Putting principle aside, some will pragmatically argue that at least with the Republicans in office, we are loosing our liberty more slowly – we are slowing down the destruction of our republic (though they will couch the matter in more noble sounding terms). My friend Rick Jore refers to these people as “Slow Death Republicans” – they are simply opting to die a slower death. I say let’s stand and fight for what we believe to be right. Let’s either win or loose, but I’m not into simply dying a slower death.
I’m sure there are a lot more arguments that can be made and more answers to those arguments, but hopefully this information will give you a good leg up on the situation and help prepare you for when people present such arguments.
Robert W. Peck
Chairman – Constitution Party of Washington
THE GOP LEADERSHIP HAS NO INTENTION OF RESTORING CONSTITUTIONAL GOVERNMENT
No matter how pleasing the rhetoric of the latest GOP conservative running for office, restoration of constitutional government is not on the GOP agenda in Washington. Most federal departments, agencies, and regulators are involved in activities not authorized by the Constitution. The GOP platform often opposes aspects of unconstitutional government, but does not embrace the comprehensive principle of reducing the federal government to within Constitutional limits. Hundreds of government programs exist to help politicians reward and strengthen their supporters. Hundreds of billions of dollars in research grants, subsidies, and other forms of federal largesse help to purchase votes and political leverage. Only by reducing the federal government to within Constitutionally defined limits will we put an end to such graft and influence-peddling.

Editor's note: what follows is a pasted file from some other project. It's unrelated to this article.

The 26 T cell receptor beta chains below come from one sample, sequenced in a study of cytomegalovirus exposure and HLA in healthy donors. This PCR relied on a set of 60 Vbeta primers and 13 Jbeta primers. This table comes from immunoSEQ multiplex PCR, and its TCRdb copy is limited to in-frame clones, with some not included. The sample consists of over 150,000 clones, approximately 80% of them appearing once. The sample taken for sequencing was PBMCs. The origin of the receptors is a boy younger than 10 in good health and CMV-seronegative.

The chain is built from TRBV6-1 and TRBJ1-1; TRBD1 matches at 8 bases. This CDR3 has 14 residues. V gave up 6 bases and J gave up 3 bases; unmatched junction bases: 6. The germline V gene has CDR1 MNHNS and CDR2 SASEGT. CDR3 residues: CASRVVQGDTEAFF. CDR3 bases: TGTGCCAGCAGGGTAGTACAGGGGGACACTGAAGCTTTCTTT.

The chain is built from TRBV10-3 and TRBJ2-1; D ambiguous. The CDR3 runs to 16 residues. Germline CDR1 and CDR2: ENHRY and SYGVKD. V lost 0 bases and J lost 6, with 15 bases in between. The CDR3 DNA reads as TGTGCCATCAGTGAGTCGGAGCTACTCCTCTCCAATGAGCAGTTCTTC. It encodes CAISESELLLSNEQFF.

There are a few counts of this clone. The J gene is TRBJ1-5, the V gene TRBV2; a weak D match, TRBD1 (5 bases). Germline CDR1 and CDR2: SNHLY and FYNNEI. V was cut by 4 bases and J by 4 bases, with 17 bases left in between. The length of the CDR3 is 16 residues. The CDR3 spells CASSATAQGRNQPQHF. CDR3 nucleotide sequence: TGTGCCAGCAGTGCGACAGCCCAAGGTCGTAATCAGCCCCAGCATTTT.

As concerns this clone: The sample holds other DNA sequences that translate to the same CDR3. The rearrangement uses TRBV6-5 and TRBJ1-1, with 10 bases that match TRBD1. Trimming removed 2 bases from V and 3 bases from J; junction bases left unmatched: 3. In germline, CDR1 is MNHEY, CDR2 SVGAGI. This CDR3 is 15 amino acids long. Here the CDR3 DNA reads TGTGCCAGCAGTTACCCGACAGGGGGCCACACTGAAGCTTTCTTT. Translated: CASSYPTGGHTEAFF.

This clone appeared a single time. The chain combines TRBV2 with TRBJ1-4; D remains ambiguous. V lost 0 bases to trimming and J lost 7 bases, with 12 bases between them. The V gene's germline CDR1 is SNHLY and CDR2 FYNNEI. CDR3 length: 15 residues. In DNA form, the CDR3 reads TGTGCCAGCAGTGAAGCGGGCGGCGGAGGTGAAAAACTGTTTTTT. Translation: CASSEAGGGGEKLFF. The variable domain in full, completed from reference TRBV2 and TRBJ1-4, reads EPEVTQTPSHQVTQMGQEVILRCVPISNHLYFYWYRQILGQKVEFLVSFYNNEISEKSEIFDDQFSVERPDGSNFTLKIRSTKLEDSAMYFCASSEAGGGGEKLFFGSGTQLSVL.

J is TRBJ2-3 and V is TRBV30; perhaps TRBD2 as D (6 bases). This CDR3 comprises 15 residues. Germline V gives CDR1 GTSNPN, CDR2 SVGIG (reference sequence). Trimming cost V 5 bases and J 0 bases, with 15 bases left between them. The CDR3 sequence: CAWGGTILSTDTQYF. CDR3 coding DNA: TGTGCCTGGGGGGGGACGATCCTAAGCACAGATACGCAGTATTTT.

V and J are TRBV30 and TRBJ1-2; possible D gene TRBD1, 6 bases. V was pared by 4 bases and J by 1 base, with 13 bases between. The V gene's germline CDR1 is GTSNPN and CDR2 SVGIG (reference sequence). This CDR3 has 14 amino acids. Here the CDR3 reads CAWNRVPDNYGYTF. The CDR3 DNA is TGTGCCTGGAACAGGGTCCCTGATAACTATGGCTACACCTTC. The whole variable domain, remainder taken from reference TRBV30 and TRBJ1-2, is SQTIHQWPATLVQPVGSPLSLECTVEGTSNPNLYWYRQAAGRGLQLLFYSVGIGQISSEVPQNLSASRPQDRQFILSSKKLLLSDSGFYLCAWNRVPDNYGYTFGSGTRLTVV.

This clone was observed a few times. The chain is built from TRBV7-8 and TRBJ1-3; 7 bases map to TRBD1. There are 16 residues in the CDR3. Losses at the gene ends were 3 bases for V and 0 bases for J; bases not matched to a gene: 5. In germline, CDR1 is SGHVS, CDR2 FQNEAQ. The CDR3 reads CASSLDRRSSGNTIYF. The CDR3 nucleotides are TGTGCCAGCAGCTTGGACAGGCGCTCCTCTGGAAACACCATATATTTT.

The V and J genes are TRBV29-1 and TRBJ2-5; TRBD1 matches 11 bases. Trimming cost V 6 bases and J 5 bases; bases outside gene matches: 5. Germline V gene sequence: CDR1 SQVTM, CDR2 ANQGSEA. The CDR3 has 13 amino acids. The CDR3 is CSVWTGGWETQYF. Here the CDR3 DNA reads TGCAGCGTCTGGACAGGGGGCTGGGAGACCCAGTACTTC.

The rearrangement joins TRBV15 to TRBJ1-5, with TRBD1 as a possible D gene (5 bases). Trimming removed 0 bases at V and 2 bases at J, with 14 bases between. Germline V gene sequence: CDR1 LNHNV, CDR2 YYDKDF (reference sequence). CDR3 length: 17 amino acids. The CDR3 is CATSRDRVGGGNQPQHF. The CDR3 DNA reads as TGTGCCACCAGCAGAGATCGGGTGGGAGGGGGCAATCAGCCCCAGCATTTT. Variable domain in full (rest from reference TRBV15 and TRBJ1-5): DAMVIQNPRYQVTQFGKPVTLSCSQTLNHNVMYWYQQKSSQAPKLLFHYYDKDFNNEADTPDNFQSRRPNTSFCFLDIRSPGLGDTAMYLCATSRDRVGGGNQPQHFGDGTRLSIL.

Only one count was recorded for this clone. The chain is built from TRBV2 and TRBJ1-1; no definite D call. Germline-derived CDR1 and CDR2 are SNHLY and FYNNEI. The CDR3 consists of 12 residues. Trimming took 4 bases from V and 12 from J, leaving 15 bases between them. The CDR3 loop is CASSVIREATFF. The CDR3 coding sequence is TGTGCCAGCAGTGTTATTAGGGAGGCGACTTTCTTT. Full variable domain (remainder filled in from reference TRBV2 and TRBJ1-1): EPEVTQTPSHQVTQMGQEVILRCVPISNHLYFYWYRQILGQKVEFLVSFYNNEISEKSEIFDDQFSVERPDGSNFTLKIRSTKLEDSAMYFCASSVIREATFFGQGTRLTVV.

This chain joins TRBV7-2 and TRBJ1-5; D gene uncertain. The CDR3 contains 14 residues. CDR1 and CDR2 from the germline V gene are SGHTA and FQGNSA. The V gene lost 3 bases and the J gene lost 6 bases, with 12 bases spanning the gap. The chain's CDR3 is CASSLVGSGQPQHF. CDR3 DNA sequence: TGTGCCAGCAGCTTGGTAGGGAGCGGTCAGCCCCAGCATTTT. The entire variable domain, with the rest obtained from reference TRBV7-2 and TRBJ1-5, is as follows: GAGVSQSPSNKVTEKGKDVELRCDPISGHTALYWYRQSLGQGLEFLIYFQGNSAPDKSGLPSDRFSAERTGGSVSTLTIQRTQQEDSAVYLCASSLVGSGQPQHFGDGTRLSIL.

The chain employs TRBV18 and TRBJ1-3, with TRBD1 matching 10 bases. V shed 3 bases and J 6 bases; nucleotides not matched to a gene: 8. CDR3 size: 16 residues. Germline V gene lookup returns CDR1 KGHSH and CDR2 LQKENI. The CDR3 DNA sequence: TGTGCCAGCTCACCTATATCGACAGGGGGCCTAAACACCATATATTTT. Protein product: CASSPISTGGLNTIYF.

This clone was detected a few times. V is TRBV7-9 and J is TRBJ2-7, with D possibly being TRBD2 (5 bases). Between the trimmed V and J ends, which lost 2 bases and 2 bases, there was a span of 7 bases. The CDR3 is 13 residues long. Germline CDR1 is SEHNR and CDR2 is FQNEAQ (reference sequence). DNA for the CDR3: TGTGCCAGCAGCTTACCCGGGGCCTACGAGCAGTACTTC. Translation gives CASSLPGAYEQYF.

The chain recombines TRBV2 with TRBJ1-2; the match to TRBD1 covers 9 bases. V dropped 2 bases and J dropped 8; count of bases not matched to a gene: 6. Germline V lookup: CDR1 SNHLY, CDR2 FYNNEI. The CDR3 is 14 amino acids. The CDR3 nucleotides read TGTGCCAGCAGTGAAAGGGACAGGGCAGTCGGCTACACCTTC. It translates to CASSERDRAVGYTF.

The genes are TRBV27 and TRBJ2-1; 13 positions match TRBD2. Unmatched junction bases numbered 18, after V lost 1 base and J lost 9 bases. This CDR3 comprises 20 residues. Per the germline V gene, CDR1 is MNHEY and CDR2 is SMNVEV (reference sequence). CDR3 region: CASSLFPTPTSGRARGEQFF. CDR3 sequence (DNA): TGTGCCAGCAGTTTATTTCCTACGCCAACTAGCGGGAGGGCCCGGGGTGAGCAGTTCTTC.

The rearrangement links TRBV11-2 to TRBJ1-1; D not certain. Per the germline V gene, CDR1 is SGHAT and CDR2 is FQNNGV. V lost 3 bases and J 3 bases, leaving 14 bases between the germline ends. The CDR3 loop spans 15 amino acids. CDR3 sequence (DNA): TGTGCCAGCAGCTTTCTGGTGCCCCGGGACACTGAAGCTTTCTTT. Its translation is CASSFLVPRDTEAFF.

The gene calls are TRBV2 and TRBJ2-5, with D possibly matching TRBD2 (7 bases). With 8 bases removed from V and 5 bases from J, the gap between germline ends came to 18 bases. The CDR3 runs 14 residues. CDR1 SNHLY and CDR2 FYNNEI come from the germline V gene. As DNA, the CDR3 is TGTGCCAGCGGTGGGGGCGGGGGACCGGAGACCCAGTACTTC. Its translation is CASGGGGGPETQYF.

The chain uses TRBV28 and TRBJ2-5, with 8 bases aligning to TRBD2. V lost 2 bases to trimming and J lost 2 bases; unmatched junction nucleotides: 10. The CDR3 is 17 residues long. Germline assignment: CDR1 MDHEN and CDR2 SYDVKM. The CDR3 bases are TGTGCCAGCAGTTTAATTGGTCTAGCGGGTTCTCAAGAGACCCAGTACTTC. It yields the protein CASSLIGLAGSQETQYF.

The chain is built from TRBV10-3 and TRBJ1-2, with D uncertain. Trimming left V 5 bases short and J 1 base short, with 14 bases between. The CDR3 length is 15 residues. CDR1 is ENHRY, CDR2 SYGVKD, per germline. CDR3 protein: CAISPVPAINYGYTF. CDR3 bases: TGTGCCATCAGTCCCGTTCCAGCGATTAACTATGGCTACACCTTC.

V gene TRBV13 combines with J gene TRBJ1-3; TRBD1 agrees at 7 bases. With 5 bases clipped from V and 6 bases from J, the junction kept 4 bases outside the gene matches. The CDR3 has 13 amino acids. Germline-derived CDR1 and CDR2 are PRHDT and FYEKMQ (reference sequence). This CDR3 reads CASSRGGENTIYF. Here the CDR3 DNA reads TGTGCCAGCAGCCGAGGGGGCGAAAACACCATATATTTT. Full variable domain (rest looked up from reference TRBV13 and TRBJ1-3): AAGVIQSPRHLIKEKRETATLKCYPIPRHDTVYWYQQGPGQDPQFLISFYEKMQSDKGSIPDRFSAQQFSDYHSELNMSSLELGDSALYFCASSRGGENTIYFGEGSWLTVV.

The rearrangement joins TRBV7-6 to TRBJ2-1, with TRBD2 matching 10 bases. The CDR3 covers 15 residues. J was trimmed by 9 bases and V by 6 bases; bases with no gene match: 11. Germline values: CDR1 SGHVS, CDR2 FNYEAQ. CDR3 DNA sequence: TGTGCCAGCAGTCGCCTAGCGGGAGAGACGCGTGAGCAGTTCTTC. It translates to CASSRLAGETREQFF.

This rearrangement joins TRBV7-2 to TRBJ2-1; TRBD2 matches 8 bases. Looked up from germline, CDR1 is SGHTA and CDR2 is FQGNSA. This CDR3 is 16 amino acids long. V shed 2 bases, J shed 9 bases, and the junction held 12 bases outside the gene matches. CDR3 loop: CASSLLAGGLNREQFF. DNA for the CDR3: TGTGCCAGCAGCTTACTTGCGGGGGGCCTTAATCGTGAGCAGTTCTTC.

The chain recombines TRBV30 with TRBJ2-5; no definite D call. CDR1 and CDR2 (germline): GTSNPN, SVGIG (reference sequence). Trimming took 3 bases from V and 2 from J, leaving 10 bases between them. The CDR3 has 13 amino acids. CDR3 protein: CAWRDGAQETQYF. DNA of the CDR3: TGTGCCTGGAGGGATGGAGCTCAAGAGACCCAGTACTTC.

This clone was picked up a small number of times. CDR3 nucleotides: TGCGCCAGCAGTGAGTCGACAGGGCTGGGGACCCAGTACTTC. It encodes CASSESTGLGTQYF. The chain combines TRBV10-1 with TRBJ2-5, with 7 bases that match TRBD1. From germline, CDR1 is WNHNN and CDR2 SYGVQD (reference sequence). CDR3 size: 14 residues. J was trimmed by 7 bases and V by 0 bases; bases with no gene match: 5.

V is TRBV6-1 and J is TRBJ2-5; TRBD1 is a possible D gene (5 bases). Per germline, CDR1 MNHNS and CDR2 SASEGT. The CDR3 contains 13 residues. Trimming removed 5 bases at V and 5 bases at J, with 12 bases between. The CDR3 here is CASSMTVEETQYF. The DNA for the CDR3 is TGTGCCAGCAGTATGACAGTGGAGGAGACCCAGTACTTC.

THE GOP LEADERSHIP IS COMMITTED TO “MODERATION,” NOT GENUINE REFORM
Those Republicans who sincerely desire reform are never placed in party leadership positions. GOP conservatives in Washington always come up against a glass ceiling, and are excluded from leadership positions. The GOP leadership is completely unwilling to nominate a constitutionalist for President, a key office responsible for many policy decisions and the appointment of numerous other influential individuals.
COMPROMISE IS STANDARD OPERATING PROCEDURE
With its “big tent” philosophy, the GOP has become a house divided against itself, the agenda of the national party leaders being completely at odds with the beliefs of many of the grassroots members. The GOP is composed of people on both sides of definitive issues like abortion, special rights for homosexuals, and entitlements for big corporations, with liberal postures on such issues usually dominant in the ranks of party leadership. Republican-led Congresses as well as recent Republican presidencies have been a net loss for conservative